March 22, 2022

“When Something Finally Clicks”

Posted in Uncategorized tagged , , , , at 8:09 pm by chavisory

Hi all! This week I reviewed Mickey Rowe’s debut book, Fearlessly Different: An Autistic Actor’s Journey to Broadway’s Biggest Stage for the Thinking Person’s Guide to Autism! You can read it here.

December 15, 2021

Dana Scully and the trauma of unanswerable questions

Posted in Uncategorized tagged , , , , , at 12:32 pm by chavisory

[This post contains major spoilers for season 5 and beyond of The X-Files!]

The inspiration for this post was, of all things, a silly X-Files quiz I was taking at work that inspired a Twitter discussion of a badly written question.

The question in question was “How many children has Dana Scully had?”*

And, well, the tricky thing is that there are a few different possible ways to determine the answer to this question.

Are we counting only the child that she gave birth to by choice? Then the answer is one: William.

Are we counting the children who we actually met as characters in the course of the run of the show? Then the answer is two: William and Emily.

Are we presuming that by now she has had the child we find out she’s pregnant with in the series finale? Then the answer is three. Her known, living children? We’re back to either one or two (William and the as-yet-unnamed baby), depending on the time frame we’re looking at.

But if we really want to count the number of children who might exist or have existed, who might be genetically hers?

We don’t know, and neither does she.

And I don’t think that the quiz writer meant to provoke any such debate or serious consideration of this subject. I don’t think the intent was to write a question requiring this level of interpretation. Honestly it seemed like the whole thing was written by someone who was barely familiar with the show but went through a guidebook or something for material. Because anyone intimately familiar with the story would know that that’s a virtually unanswerable question without specifying some additional conditions or boundaries. You can make some assumptions about what the test is looking for and make an educated guess based on those assumptions. (I went with “how many did we meet as characters within the broadcast run of the show,” and got counted right.)

But I think it’s actually significant to some of the central tragedy of the show and its depiction of ongoing trauma—one of those things being told around the edges without ever actually being articulated or drawing our attention directly to it—that we don’t really know. That there are some incredibly basic questions about her own life that Dana Scully cannot answer.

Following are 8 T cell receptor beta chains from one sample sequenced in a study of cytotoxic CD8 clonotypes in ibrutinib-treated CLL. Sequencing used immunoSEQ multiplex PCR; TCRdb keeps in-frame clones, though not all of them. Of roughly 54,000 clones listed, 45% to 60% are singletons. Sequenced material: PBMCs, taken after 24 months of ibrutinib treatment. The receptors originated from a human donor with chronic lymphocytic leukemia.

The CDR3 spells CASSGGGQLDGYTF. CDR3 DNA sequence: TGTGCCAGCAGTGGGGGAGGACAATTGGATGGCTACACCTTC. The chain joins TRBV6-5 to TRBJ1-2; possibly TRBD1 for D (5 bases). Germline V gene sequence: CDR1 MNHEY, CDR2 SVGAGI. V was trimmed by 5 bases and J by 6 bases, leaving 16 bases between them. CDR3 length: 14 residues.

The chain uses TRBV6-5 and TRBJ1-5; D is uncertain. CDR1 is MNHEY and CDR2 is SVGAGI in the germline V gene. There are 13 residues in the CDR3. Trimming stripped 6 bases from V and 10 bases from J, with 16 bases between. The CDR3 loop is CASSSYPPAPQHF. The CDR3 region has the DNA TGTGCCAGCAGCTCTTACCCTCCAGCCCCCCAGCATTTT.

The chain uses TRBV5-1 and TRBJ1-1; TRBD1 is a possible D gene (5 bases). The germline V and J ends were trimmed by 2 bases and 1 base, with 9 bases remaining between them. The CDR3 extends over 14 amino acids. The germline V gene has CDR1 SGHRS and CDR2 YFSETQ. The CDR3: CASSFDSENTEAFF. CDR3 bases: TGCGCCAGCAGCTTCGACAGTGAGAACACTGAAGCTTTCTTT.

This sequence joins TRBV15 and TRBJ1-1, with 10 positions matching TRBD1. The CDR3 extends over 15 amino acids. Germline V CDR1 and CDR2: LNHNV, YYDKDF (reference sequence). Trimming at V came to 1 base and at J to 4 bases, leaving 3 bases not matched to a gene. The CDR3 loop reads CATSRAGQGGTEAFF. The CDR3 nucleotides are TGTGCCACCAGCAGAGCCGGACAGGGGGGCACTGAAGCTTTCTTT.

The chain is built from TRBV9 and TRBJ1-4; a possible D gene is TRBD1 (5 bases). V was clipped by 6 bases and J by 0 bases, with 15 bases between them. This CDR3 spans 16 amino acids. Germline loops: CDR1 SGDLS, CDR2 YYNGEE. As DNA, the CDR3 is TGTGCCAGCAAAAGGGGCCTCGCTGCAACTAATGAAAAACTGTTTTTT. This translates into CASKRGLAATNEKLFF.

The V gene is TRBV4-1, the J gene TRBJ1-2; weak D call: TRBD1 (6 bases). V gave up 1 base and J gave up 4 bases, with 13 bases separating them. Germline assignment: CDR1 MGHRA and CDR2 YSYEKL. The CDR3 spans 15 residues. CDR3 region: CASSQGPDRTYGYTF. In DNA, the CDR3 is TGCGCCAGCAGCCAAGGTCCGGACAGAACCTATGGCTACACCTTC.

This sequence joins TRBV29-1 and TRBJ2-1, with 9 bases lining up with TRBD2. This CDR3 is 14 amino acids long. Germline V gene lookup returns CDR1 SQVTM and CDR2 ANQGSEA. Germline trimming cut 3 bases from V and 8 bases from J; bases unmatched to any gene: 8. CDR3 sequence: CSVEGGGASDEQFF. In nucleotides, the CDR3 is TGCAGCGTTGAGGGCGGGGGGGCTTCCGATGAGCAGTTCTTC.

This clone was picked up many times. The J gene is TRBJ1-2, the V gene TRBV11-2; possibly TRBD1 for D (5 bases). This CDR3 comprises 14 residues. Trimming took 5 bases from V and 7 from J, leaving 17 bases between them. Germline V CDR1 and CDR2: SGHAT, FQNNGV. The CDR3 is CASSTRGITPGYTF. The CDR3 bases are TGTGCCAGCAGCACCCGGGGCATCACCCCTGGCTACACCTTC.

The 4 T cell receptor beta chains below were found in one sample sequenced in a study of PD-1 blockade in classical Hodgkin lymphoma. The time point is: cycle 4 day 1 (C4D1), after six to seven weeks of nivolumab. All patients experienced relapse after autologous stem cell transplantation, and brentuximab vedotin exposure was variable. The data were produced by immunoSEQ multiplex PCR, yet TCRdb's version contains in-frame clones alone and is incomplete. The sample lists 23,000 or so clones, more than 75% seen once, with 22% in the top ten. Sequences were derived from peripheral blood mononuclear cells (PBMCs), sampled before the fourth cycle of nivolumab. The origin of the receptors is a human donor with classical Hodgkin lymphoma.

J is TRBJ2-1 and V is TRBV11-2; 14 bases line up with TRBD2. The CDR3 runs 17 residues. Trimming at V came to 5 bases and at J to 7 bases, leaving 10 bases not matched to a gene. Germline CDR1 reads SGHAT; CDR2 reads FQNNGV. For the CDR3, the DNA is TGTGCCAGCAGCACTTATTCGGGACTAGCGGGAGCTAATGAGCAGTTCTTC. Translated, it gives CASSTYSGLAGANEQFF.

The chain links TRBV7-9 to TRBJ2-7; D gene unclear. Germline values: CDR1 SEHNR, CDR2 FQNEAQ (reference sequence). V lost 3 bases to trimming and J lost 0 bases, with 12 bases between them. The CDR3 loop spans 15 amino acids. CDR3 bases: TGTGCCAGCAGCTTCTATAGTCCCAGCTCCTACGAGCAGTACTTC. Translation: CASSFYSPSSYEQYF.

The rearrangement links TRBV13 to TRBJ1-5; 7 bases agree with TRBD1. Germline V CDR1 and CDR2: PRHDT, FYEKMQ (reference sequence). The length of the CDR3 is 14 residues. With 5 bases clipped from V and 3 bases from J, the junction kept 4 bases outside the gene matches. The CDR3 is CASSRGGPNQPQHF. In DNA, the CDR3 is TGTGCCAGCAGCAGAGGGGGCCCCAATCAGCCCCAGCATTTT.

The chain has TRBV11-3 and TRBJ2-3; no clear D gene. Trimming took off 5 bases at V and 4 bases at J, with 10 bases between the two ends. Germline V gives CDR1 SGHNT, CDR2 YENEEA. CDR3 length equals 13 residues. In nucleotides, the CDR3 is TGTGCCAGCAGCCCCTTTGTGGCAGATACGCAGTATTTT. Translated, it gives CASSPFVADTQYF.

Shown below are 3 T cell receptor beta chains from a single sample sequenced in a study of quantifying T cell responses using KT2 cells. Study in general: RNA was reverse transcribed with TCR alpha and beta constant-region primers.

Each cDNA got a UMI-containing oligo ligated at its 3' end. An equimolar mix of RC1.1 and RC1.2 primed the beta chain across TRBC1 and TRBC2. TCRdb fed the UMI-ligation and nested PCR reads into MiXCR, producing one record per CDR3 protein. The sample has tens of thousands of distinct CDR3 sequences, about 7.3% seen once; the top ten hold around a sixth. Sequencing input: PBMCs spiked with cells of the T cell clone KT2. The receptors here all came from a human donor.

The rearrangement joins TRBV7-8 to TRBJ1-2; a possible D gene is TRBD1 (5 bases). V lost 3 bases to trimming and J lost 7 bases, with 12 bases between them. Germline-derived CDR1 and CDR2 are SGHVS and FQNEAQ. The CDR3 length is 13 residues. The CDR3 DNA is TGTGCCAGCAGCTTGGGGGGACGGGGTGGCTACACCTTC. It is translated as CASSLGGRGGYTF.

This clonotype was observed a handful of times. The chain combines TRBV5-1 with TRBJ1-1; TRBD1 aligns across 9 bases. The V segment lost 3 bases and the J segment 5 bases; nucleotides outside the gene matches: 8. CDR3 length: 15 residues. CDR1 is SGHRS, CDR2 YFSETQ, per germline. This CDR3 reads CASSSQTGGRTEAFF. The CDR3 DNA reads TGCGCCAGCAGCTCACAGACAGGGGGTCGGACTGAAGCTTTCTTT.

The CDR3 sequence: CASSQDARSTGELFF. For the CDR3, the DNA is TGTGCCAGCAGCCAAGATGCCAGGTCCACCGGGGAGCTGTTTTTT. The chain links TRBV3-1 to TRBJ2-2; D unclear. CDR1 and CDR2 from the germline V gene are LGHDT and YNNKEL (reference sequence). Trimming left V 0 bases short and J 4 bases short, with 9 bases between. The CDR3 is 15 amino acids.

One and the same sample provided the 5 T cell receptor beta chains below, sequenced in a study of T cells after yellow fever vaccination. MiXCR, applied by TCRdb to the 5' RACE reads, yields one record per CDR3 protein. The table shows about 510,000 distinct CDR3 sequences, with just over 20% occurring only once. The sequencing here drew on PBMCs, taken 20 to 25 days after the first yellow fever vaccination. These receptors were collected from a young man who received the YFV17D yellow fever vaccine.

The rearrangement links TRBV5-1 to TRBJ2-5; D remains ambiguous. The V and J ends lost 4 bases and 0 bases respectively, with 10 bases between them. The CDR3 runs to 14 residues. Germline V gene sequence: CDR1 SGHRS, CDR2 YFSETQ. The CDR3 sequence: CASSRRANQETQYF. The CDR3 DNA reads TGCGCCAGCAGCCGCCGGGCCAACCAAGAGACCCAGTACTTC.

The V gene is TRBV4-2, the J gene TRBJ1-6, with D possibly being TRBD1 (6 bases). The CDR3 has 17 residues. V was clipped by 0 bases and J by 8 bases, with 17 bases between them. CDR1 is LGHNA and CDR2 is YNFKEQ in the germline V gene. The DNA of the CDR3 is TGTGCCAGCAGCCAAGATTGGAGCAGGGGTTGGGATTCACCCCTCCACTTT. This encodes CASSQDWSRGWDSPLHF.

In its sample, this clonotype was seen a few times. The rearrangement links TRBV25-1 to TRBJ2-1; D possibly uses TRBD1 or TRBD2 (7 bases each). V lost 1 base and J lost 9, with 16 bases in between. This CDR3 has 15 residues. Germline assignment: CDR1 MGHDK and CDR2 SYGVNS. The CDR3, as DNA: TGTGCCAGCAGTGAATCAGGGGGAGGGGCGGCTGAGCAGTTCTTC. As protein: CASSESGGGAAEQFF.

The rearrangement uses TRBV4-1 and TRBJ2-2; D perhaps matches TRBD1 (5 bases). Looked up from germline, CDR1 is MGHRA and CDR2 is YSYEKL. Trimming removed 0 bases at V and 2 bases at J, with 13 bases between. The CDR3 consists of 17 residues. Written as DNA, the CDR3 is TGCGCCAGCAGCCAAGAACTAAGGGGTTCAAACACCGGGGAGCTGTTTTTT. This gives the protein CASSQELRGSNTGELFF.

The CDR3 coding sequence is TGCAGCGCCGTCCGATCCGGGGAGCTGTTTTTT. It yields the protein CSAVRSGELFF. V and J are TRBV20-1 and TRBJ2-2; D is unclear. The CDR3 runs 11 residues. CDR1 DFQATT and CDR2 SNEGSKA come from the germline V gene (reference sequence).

Like where she was for three months of her life. And how many children she has.

“The answers are there,” she says in the pilot episode. “You just have to know where to look.”

But she doesn’t. In regard to a couple of issues of central to her life, she doesn’t really know where to look (or might not want to), and there may not be an answer. (We learn in “Emily” that the Syndicate might not have been keeping astonishingly good track of the children it created in the course of the hybridization experiments. Mulder and Frohike manage to trace a handful of birth records, but it seems like a lot of these children were just kind of abandoned to the social services system.) Even after all this time, there aren’t any straightforward answers, not just to some of the biggest questions in her life—but to some of even the barest facts.

And the thing is that that exacts a toll on you. It takes a toll on your ability to function in the world, to not be able to fill out things like forms or surveys or screening questionnaires. It takes a toll on your ability to form normal relationships when you can’t answer basic or casual questions in straightforward ways. To in effect always be lying by omission, either to yourself or someone else.

Even if the underlying story isn’t inherently traumatic, which Scully’s is. Even if the answers do exist and you do know what they are, they just don’t translate into checkboxes, forms, applications, or casual conversation. When they are none of the available answers to the multiple choice questions. When normal, innocent inquiries force you to lie, evade, or say “Where do I even begin.” When this is a constant fact of your life.